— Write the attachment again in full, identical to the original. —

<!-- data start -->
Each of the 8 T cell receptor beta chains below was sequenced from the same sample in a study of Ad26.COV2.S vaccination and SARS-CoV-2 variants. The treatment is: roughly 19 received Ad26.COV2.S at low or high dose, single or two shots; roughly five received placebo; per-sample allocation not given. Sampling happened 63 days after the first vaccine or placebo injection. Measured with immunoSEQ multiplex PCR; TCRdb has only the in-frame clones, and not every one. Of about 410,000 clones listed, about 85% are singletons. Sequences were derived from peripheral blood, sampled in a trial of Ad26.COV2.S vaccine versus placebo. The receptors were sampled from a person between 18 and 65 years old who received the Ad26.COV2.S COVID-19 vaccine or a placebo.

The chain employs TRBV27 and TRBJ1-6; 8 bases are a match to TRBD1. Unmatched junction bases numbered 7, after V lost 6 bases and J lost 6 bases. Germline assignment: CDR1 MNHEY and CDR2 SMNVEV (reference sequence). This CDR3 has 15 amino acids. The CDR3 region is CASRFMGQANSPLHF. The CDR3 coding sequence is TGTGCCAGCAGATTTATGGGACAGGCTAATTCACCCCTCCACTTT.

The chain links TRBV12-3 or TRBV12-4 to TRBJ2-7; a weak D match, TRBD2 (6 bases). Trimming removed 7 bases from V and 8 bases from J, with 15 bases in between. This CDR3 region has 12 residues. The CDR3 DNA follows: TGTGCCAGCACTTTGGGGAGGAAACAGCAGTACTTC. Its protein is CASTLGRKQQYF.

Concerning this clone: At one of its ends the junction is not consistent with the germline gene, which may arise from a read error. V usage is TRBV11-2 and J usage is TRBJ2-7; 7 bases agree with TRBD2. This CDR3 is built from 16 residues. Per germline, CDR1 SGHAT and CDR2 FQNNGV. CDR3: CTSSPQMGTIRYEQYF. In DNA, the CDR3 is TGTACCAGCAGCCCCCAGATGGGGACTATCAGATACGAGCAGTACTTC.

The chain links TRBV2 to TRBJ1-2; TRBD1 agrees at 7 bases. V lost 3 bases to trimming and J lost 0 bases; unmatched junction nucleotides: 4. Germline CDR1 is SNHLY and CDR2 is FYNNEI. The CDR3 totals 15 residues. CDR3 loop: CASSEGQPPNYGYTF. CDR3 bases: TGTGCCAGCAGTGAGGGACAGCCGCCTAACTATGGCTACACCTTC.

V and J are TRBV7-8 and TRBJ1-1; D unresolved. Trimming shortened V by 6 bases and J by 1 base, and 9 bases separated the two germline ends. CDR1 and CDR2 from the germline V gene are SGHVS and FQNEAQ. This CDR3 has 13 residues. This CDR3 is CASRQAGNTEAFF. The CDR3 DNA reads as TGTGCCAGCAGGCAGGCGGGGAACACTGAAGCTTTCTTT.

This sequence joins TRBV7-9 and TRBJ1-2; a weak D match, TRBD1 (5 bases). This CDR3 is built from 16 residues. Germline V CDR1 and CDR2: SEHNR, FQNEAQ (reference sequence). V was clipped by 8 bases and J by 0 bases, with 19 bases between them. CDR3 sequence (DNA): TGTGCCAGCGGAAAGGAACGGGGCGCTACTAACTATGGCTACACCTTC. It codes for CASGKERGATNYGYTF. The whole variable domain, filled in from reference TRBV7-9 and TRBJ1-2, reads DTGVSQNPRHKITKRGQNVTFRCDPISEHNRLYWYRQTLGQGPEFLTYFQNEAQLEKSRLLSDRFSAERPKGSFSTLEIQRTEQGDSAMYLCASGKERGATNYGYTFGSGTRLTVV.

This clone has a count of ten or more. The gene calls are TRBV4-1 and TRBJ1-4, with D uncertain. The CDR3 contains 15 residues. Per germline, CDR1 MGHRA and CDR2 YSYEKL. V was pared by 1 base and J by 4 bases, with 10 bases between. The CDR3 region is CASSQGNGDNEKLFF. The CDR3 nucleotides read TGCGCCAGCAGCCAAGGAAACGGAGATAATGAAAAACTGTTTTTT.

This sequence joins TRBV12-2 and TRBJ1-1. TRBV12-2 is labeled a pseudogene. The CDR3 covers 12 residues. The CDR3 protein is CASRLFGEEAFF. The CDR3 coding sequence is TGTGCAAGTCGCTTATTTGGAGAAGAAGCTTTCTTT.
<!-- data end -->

Each of the 8 T cell receptor beta chains below was sequenced from the same sample in a study of Ad26.COV2.S vaccination and SARS-CoV-2 variants. The treatment is: roughly 19 received Ad26.COV2.S at low or high dose, single or two shots; roughly five received placebo; per-sample allocation not given. Sampling happened 63 days after the first vaccine or placebo injection. Measured with immunoSEQ multiplex PCR; TCRdb has only the in-frame clones, and not every one. Of about 410,000 clones listed, about 85% are singletons. Sequences were derived from peripheral blood, sampled in a trial of Ad26.COV2.S vaccine versus placebo. The receptors were sampled from a person between 18 and 65 years old who received the Ad26.COV2.S COVID-19 vaccine or a placebo.

The chain employs TRBV27 and TRBJ1-6; 8 bases are a match to TRBD1. Unmatched junction bases numbered 7, after V lost 6 bases and J lost 6 bases. Germline assignment: CDR1 MNHEY and CDR2 SMNVEV (reference sequence). This CDR3 has 15 amino acids. The CDR3 region is CASRFMGQANSPLHF. The CDR3 coding sequence is TGTGCCAGCAGATTTATGGGACAGGCTAATTCACCCCTCCACTTT.

The chain links TRBV12-3 or TRBV12-4 to TRBJ2-7; a weak D match, TRBD2 (6 bases). Trimming removed 7 bases from V and 8 bases from J, with 15 bases in between. This CDR3 region has 12 residues. The CDR3 DNA follows: TGTGCCAGCACTTTGGGGAGGAAACAGCAGTACTTC. Its protein is CASTLGRKQQYF.

Concerning this clone: At one of its ends the junction is not consistent with the germline gene, which may arise from a read error. V usage is TRBV11-2 and J usage is TRBJ2-7; 7 bases agree with TRBD2. This CDR3 is built from 16 residues. Per germline, CDR1 SGHAT and CDR2 FQNNGV. CDR3: CTSSPQMGTIRYEQYF. In DNA, the CDR3 is TGTACCAGCAGCCCCCAGATGGGGACTATCAGATACGAGCAGTACTTC.

The chain links TRBV2 to TRBJ1-2; TRBD1 agrees at 7 bases. V lost 3 bases to trimming and J lost 0 bases; unmatched junction nucleotides: 4. Germline CDR1 is SNHLY and CDR2 is FYNNEI. The CDR3 totals 15 residues. CDR3 loop: CASSEGQPPNYGYTF. CDR3 bases: TGTGCCAGCAGTGAGGGACAGCCGCCTAACTATGGCTACACCTTC.

V and J are TRBV7-8 and TRBJ1-1; D unresolved. Trimming shortened V by 6 bases and J by 1 base, and 9 bases separated the two germline ends. CDR1 and CDR2 from the germline V gene are SGHVS and FQNEAQ. This CDR3 has 13 residues. This CDR3 is CASRQAGNTEAFF. The CDR3 DNA reads as TGTGCCAGCAGGCAGGCGGGGAACACTGAAGCTTTCTTT.

This sequence joins TRBV7-9 and TRBJ1-2; a weak D match, TRBD1 (5 bases). This CDR3 is built from 16 residues. Germline V CDR1 and CDR2: SEHNR, FQNEAQ (reference sequence). V was clipped by 8 bases and J by 0 bases, with 19 bases between them. CDR3 sequence (DNA): TGTGCCAGCGGAAAGGAACGGGGCGCTACTAACTATGGCTACACCTTC. It codes for CASGKERGATNYGYTF. The whole variable domain, filled in from reference TRBV7-9 and TRBJ1-2, reads DTGVSQNPRHKITKRGQNVTFRCDPISEHNRLYWYRQTLGQGPEFLTYFQNEAQLEKSRLLSDRFSAERPKGSFSTLEIQRTEQGDSAMYLCASGKERGATNYGYTFGSGTRLTVV.

This clone has a count of ten or more. The gene calls are TRBV4-1 and TRBJ1-4, with D uncertain. The CDR3 contains 15 residues. Per germline, CDR1 MGHRA and CDR2 YSYEKL. V was pared by 1 base and J by 4 bases, with 10 bases between. The CDR3 region is CASSQGNGDNEKLFF. The CDR3 nucleotides read TGCGCCAGCAGCCAAGGAAACGGAGATAATGAAAAACTGTTTTTT.

This sequence joins TRBV12-2 and TRBJ1-1. TRBV12-2 is labeled a pseudogene. The CDR3 covers 12 residues. The CDR3 protein is CASRLFGEEAFF. The CDR3 coding sequence is TGTGCAAGTCGCTTATTTGGAGAAGAAGCTTTCTTT.